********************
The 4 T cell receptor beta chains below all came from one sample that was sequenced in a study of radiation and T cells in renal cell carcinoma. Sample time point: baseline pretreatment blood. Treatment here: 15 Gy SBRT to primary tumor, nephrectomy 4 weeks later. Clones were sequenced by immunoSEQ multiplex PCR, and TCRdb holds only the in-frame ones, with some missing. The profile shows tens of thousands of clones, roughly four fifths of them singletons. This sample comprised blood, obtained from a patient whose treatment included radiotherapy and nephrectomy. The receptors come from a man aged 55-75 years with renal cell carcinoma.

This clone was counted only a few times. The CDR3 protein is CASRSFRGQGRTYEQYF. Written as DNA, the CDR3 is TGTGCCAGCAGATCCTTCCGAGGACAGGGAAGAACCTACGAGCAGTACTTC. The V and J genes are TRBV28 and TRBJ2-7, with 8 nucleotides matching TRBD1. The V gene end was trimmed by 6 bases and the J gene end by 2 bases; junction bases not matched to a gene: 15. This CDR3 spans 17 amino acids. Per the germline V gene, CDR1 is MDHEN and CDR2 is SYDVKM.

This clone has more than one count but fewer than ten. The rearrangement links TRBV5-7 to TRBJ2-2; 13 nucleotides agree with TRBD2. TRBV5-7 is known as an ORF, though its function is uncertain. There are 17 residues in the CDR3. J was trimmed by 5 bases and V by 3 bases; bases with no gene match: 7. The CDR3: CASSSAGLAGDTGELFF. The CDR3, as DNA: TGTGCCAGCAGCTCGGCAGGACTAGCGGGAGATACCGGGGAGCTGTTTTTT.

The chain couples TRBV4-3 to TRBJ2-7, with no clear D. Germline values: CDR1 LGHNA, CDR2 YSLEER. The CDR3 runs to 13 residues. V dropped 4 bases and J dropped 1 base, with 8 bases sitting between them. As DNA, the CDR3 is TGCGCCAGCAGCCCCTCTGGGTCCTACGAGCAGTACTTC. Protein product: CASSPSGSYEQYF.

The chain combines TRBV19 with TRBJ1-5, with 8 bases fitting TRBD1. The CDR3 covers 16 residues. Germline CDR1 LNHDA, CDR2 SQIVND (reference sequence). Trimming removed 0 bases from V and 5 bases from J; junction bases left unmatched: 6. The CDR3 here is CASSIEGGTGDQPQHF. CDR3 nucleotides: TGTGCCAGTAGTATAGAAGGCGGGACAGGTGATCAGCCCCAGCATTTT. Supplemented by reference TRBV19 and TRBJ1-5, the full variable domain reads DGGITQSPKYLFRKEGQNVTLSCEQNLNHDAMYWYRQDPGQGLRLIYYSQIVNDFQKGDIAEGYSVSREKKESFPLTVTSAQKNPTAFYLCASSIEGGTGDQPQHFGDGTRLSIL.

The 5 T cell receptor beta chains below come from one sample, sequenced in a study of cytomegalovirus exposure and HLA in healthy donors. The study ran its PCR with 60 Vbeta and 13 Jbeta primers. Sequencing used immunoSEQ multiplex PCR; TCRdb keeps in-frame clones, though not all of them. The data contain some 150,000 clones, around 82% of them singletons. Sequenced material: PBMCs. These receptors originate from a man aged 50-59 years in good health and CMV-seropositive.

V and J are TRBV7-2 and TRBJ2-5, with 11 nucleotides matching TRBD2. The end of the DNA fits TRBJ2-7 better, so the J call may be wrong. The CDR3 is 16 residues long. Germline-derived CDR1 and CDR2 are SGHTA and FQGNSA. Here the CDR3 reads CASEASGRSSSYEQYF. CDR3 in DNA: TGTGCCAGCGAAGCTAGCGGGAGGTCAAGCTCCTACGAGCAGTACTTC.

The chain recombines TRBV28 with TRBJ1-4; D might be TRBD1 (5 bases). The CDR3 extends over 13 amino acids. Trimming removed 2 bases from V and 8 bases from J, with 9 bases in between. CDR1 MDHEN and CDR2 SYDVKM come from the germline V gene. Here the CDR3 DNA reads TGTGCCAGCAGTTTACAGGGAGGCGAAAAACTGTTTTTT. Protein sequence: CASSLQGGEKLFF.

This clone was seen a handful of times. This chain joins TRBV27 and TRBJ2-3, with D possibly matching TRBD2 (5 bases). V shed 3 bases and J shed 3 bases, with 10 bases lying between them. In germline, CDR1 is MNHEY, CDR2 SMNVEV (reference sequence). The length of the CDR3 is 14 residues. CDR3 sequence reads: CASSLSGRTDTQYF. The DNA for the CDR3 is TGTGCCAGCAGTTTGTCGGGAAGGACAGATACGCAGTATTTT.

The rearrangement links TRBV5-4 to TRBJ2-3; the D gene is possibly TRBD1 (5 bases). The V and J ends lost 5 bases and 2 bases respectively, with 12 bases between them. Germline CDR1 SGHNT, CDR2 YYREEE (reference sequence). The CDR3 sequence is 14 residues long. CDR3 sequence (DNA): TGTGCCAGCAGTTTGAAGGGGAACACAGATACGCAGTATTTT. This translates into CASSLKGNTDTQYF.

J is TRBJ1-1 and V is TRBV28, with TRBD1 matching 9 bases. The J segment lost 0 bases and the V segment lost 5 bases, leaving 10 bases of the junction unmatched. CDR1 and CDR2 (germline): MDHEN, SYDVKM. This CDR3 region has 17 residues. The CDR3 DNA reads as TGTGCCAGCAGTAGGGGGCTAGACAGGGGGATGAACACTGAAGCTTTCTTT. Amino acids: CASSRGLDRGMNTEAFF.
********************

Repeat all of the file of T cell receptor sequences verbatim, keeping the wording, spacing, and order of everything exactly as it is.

The 4 T cell receptor beta chains below all came from one sample that was sequenced in a study of radiation and T cells in renal cell carcinoma. Sample time point: baseline pretreatment blood. Treatment here: 15 Gy SBRT to primary tumor, nephrectomy 4 weeks later. Clones were sequenced by immunoSEQ multiplex PCR, and TCRdb holds only the in-frame ones, with some missing. The profile shows tens of thousands of clones, roughly four fifths of them singletons. This sample comprised blood, obtained from a patient whose treatment included radiotherapy and nephrectomy. The receptors come from a man aged 55-75 years with renal cell carcinoma.

This clone was counted only a few times. The CDR3 protein is CASRSFRGQGRTYEQYF. Written as DNA, the CDR3 is TGTGCCAGCAGATCCTTCCGAGGACAGGGAAGAACCTACGAGCAGTACTTC. The V and J genes are TRBV28 and TRBJ2-7, with 8 nucleotides matching TRBD1. The V gene end was trimmed by 6 bases and the J gene end by 2 bases; junction bases not matched to a gene: 15. This CDR3 spans 17 amino acids. Per the germline V gene, CDR1 is MDHEN and CDR2 is SYDVKM.

This clone has more than one count but fewer than ten. The rearrangement links TRBV5-7 to TRBJ2-2; 13 nucleotides agree with TRBD2. TRBV5-7 is known as an ORF, though its function is uncertain. There are 17 residues in the CDR3. J was trimmed by 5 bases and V by 3 bases; bases with no gene match: 7. The CDR3: CASSSAGLAGDTGELFF. The CDR3, as DNA: TGTGCCAGCAGCTCGGCAGGACTAGCGGGAGATACCGGGGAGCTGTTTTTT.

The chain couples TRBV4-3 to TRBJ2-7, with no clear D. Germline values: CDR1 LGHNA, CDR2 YSLEER. The CDR3 runs to 13 residues. V dropped 4 bases and J dropped 1 base, with 8 bases sitting between them. As DNA, the CDR3 is TGCGCCAGCAGCCCCTCTGGGTCCTACGAGCAGTACTTC. Protein product: CASSPSGSYEQYF.

The chain combines TRBV19 with TRBJ1-5, with 8 bases fitting TRBD1. The CDR3 covers 16 residues. Germline CDR1 LNHDA, CDR2 SQIVND (reference sequence). Trimming removed 0 bases from V and 5 bases from J; junction bases left unmatched: 6. The CDR3 here is CASSIEGGTGDQPQHF. CDR3 nucleotides: TGTGCCAGTAGTATAGAAGGCGGGACAGGTGATCAGCCCCAGCATTTT. Supplemented by reference TRBV19 and TRBJ1-5, the full variable domain reads DGGITQSPKYLFRKEGQNVTLSCEQNLNHDAMYWYRQDPGQGLRLIYYSQIVNDFQKGDIAEGYSVSREKKESFPLTVTSAQKNPTAFYLCASSIEGGTGDQPQHFGDGTRLSIL.

The 5 T cell receptor beta chains below come from one sample, sequenced in a study of cytomegalovirus exposure and HLA in healthy donors. The study ran its PCR with 60 Vbeta and 13 Jbeta primers. Sequencing used immunoSEQ multiplex PCR; TCRdb keeps in-frame clones, though not all of them. The data contain some 150,000 clones, around 82% of them singletons. Sequenced material: PBMCs. These receptors originate from a man aged 50-59 years in good health and CMV-seropositive.

V and J are TRBV7-2 and TRBJ2-5, with 11 nucleotides matching TRBD2. The end of the DNA fits TRBJ2-7 better, so the J call may be wrong. The CDR3 is 16 residues long. Germline-derived CDR1 and CDR2 are SGHTA and FQGNSA. Here the CDR3 reads CASEASGRSSSYEQYF. CDR3 in DNA: TGTGCCAGCGAAGCTAGCGGGAGGTCAAGCTCCTACGAGCAGTACTTC.

The chain recombines TRBV28 with TRBJ1-4; D might be TRBD1 (5 bases). The CDR3 extends over 13 amino acids. Trimming removed 2 bases from V and 8 bases from J, with 9 bases in between. CDR1 MDHEN and CDR2 SYDVKM come from the germline V gene. Here the CDR3 DNA reads TGTGCCAGCAGTTTACAGGGAGGCGAAAAACTGTTTTTT. Protein sequence: CASSLQGGEKLFF.

This clone was seen a handful of times. This chain joins TRBV27 and TRBJ2-3, with D possibly matching TRBD2 (5 bases). V shed 3 bases and J shed 3 bases, with 10 bases lying between them. In germline, CDR1 is MNHEY, CDR2 SMNVEV (reference sequence). The length of the CDR3 is 14 residues. CDR3 sequence reads: CASSLSGRTDTQYF. The DNA for the CDR3 is TGTGCCAGCAGTTTGTCGGGAAGGACAGATACGCAGTATTTT.

The rearrangement links TRBV5-4 to TRBJ2-3; the D gene is possibly TRBD1 (5 bases). The V and J ends lost 5 bases and 2 bases respectively, with 12 bases between them. Germline CDR1 SGHNT, CDR2 YYREEE (reference sequence). The CDR3 sequence is 14 residues long. CDR3 sequence (DNA): TGTGCCAGCAGTTTGAAGGGGAACACAGATACGCAGTATTTT. This translates into CASSLKGNTDTQYF.

J is TRBJ1-1 and V is TRBV28, with TRBD1 matching 9 bases. The J segment lost 0 bases and the V segment lost 5 bases, leaving 10 bases of the junction unmatched. CDR1 and CDR2 (germline): MDHEN, SYDVKM. This CDR3 region has 17 residues. The CDR3 DNA reads as TGTGCCAGCAGTAGGGGGCTAGACAGGGGGATGAACACTGAAGCTTTCTTT. Amino acids: CASSRGLDRGMNTEAFF.